Mountain Dew’s #puppymonkeybaby was the second most used hashtag with Avocados from Mexico’s #AvosinSpace not too far behind. Both had a clear focus on creating funny/weird campaigns and #puppymonkeybaby in particular performed well on both YouTube and Twitter. Budweiser’s #GiveaDamn campaign urging people not to drink and drive also performed well, but even this campaign featured a powerful message combined with humor.
Simply driving a large volume of conversation or views may not be the be all and end all for brands when it comes to viral marketing, but adding a touch of humor can even make a serious message travel further. There is no doubt that Mini’s #DefyLabels and Colgate’s #savewater had powerful messages, but compared to Budweiser’s #GiveaDamn campaign they struggled to drive the same level of attention.
Lesson 3 — #RIPTwitter? Not for Live Events
Before Super Bowl 50, the hashtag #RIPTwitter began trending with the social public feeling that Twitter’s struggles to drive revenue and innovate effectively would spell the end for the social platform.
But when it comes to live events, Super Bowl 2016 showed Twitter is still the platform of choice for viral marketing. On the day of the game itself, Twitter produced over 400,000 retweets from brand Twitter feeds (and this is excluding Esurance’s massive campaign) compared to just under 100,000 shares from brand Facebook pages.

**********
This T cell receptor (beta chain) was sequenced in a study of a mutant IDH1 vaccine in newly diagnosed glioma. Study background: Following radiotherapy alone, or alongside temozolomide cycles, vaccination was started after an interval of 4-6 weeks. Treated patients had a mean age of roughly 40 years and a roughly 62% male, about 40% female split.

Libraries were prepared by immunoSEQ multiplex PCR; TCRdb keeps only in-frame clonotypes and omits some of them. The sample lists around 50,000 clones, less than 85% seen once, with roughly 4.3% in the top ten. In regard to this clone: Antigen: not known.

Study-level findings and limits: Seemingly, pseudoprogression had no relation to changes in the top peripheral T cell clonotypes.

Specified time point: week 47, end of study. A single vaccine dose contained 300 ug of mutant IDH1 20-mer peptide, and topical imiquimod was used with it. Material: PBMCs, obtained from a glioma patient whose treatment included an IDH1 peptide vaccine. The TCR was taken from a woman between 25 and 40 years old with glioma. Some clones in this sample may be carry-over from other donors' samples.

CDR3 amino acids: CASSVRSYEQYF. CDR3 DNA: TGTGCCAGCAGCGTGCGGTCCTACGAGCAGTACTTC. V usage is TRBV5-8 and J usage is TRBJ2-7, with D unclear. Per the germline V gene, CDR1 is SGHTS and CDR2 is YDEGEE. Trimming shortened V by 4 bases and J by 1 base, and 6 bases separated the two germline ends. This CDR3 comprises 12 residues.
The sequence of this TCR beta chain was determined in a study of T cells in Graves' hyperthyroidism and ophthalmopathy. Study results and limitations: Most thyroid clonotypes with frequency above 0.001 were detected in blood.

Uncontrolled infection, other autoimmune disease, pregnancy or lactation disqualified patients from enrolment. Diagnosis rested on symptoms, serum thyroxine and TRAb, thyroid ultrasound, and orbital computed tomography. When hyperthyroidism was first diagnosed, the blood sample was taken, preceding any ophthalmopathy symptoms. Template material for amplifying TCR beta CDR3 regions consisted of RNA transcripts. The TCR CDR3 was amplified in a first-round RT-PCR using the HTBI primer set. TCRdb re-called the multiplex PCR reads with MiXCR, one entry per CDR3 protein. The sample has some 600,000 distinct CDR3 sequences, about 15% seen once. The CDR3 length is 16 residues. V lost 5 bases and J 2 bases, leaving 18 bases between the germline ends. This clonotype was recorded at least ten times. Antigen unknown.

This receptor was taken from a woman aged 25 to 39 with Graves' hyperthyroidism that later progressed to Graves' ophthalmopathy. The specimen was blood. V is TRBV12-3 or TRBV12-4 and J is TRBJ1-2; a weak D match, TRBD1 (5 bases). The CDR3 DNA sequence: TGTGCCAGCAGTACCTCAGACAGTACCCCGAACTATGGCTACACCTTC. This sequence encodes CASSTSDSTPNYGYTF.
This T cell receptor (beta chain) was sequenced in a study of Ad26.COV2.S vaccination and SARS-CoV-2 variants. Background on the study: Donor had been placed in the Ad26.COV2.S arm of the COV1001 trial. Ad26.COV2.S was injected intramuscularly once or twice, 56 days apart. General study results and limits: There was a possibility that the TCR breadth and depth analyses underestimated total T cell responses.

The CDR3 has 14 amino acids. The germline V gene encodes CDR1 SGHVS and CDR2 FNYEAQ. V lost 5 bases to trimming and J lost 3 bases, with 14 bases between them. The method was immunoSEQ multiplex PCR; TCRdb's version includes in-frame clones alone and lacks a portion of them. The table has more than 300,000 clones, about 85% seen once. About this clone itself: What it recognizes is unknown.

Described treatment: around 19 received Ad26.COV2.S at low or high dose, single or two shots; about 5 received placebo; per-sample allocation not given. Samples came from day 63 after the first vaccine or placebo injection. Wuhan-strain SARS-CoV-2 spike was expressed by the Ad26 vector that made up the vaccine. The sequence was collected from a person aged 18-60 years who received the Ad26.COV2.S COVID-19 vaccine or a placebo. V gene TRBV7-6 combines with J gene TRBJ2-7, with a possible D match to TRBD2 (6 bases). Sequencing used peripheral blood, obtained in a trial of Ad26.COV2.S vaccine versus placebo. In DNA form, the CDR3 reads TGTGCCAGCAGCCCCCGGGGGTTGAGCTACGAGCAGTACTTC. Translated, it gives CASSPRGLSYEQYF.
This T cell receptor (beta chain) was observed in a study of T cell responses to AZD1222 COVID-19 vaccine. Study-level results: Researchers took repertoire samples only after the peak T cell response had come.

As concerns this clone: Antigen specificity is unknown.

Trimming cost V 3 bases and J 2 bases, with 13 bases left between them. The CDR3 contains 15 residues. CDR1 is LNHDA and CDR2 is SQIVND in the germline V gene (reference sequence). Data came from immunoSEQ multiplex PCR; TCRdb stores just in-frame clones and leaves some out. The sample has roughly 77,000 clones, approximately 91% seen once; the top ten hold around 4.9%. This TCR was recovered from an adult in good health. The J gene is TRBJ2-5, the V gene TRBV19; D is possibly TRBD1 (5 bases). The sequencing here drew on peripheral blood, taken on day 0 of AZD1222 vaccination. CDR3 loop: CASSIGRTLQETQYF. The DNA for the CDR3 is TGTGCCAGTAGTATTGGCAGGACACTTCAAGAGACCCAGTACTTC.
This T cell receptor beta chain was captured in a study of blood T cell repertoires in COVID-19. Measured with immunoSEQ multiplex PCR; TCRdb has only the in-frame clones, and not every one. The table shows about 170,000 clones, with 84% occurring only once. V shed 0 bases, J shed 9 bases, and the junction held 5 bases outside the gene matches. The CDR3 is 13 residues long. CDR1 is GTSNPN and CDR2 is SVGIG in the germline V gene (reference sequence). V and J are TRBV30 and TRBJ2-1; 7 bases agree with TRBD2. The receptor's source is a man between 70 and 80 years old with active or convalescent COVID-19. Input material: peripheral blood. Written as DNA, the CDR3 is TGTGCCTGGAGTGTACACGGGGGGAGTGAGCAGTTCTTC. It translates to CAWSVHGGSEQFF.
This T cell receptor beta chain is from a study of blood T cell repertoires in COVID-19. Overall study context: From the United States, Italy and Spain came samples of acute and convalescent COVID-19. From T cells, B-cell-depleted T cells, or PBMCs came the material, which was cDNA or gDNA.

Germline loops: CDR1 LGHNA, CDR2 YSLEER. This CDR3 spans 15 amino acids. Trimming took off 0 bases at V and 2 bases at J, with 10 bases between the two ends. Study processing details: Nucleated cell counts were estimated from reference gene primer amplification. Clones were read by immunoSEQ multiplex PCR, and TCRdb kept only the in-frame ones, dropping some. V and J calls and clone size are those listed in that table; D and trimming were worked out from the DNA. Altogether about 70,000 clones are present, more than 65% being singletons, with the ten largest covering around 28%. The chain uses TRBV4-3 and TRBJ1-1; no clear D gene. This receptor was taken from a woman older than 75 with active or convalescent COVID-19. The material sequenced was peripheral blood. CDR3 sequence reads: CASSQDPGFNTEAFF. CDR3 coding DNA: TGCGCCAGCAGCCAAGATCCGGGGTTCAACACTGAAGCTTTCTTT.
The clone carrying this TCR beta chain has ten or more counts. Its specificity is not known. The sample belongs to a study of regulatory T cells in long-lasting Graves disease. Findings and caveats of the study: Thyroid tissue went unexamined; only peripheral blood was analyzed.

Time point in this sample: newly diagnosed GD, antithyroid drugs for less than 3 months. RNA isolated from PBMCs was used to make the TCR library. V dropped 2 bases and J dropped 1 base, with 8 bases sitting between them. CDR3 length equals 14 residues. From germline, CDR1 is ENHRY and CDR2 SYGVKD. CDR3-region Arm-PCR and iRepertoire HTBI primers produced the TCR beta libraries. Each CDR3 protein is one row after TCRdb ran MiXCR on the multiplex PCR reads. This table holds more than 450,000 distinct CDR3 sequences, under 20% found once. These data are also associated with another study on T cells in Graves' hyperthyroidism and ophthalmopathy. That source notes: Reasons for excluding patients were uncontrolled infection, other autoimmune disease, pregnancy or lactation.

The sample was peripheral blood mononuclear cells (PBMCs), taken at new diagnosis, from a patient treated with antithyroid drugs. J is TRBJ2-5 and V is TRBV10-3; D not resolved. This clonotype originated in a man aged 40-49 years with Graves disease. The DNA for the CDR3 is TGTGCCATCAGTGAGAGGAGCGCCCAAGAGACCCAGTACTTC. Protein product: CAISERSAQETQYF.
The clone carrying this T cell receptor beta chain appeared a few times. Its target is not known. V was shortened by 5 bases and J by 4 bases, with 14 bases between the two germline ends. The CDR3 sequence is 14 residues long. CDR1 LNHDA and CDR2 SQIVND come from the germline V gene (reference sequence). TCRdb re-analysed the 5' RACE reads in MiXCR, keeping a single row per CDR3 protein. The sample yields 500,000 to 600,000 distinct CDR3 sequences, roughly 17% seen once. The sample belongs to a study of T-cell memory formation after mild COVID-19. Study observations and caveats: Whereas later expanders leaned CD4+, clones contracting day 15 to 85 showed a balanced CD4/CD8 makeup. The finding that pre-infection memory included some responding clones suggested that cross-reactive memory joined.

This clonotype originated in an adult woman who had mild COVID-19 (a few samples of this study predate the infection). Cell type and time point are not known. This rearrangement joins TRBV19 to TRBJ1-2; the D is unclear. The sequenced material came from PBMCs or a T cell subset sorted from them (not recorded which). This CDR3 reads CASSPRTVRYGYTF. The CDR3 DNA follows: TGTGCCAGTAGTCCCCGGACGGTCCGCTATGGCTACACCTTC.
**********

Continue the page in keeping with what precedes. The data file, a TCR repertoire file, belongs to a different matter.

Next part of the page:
Looking at brand hashtags alone, there were over 3 million mentions of the various campaign hashtags and over 6 million mentions of the main Super Bowl hashtag #SB50 on Twitter over Superbowl weekend.
Where Facebook excelled was in the week leading up to the Super Bowl, rather than during the game itself. In this period, the world’s largest social network drove over half a million shares led by T-Mobile’s #YouGotCarriered campaign featuring Drake which was shared almost 80,000 times before a ball had been kicked. Brands’ Twitter feeds by contrast were only able to deliver around 160,000 retweets.
Facebook drove more audience interaction in the build up to Super Bowl 50 while Twitter got more engagement during the event itself
The Super Bowl is most definitely a multi-channel experience — whether you’re watching for the game or the ads. Social media analytics data shows that people are discussing brands before, during and even after the game on Facebook, Twitter and YouTube, with Facebook and YouTube driving the most attention before the game and Twitter the platform of choice during the game.
What to do next year
So to recap, based on social data here’s what brands should keep in mind when planning their viral marketing campaigns for Super Bowl 51:
— Start early to capitalize on the substantial pre-match buzz
— Even if you want to spread a serious message, humor doesn’t hurt
— Focus on Facebook and YouTube activity pre-game, Twitter for the actual event
And the key link between all these points? To really get to grips with your social media performance, measurement is key on every channel, as without this, success is very hard to define.
To discover how to improve your marketing efforts using social intelligence, have a demo with one of our expert consultants.
Banner Image: Travis Wise via Flickr
This article was written by Richard Sunley from Business2Community and was legally licensed through the NewsCred publisher network.